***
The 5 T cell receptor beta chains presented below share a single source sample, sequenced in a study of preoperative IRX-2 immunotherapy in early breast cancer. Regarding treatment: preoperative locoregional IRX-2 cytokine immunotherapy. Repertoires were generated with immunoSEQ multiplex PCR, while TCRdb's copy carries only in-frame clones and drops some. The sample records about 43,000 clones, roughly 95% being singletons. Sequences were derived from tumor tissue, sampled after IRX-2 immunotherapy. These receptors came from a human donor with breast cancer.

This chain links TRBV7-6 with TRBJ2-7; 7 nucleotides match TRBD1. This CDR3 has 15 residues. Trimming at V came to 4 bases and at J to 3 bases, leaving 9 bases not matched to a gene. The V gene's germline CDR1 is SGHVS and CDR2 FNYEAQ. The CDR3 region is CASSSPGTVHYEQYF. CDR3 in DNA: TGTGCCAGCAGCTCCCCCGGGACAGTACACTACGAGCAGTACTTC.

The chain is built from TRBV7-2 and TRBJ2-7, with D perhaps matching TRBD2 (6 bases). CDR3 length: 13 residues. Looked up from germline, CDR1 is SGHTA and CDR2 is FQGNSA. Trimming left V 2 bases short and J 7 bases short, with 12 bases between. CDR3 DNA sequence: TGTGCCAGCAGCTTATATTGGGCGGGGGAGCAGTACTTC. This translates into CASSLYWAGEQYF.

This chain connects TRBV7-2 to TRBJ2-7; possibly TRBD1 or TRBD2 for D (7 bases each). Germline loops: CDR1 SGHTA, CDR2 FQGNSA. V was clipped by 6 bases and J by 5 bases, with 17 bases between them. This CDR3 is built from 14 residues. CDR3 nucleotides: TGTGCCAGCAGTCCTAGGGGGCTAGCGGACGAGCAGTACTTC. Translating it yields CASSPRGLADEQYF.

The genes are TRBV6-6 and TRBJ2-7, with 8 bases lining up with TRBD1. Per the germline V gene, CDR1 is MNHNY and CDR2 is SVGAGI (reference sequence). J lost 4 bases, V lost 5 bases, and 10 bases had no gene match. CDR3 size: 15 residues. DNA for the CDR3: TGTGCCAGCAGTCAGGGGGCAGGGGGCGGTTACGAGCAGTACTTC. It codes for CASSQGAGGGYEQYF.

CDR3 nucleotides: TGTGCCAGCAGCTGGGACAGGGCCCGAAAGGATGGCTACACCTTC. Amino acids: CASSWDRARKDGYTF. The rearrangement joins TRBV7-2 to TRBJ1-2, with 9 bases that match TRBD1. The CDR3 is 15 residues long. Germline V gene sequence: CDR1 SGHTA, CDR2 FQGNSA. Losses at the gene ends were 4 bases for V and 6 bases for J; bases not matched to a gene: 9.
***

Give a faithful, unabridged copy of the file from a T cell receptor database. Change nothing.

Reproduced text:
The 5 T cell receptor beta chains presented below share a single source sample, sequenced in a study of preoperative IRX-2 immunotherapy in early breast cancer. Regarding treatment: preoperative locoregional IRX-2 cytokine immunotherapy. Repertoires were generated with immunoSEQ multiplex PCR, while TCRdb's copy carries only in-frame clones and drops some. The sample records about 43,000 clones, roughly 95% being singletons. Sequences were derived from tumor tissue, sampled after IRX-2 immunotherapy. These receptors came from a human donor with breast cancer.

This chain links TRBV7-6 with TRBJ2-7; 7 nucleotides match TRBD1. This CDR3 has 15 residues. Trimming at V came to 4 bases and at J to 3 bases, leaving 9 bases not matched to a gene. The V gene's germline CDR1 is SGHVS and CDR2 FNYEAQ. The CDR3 region is CASSSPGTVHYEQYF. CDR3 in DNA: TGTGCCAGCAGCTCCCCCGGGACAGTACACTACGAGCAGTACTTC.

The chain is built from TRBV7-2 and TRBJ2-7, with D perhaps matching TRBD2 (6 bases). CDR3 length: 13 residues. Looked up from germline, CDR1 is SGHTA and CDR2 is FQGNSA. Trimming left V 2 bases short and J 7 bases short, with 12 bases between. CDR3 DNA sequence: TGTGCCAGCAGCTTATATTGGGCGGGGGAGCAGTACTTC. This translates into CASSLYWAGEQYF.

This chain connects TRBV7-2 to TRBJ2-7; possibly TRBD1 or TRBD2 for D (7 bases each). Germline loops: CDR1 SGHTA, CDR2 FQGNSA. V was clipped by 6 bases and J by 5 bases, with 17 bases between them. This CDR3 is built from 14 residues. CDR3 nucleotides: TGTGCCAGCAGTCCTAGGGGGCTAGCGGACGAGCAGTACTTC. Translating it yields CASSPRGLADEQYF.

The genes are TRBV6-6 and TRBJ2-7, with 8 bases lining up with TRBD1. Per the germline V gene, CDR1 is MNHNY and CDR2 is SVGAGI (reference sequence). J lost 4 bases, V lost 5 bases, and 10 bases had no gene match. CDR3 size: 15 residues. DNA for the CDR3: TGTGCCAGCAGTCAGGGGGCAGGGGGCGGTTACGAGCAGTACTTC. It codes for CASSQGAGGGYEQYF.

CDR3 nucleotides: TGTGCCAGCAGCTGGGACAGGGCCCGAAAGGATGGCTACACCTTC. Amino acids: CASSWDRARKDGYTF. The rearrangement joins TRBV7-2 to TRBJ1-2, with 9 bases that match TRBD1. The CDR3 is 15 residues long. Germline V gene sequence: CDR1 SGHTA, CDR2 FQGNSA. Losses at the gene ends were 4 bases for V and 6 bases for J; bases not matched to a gene: 9.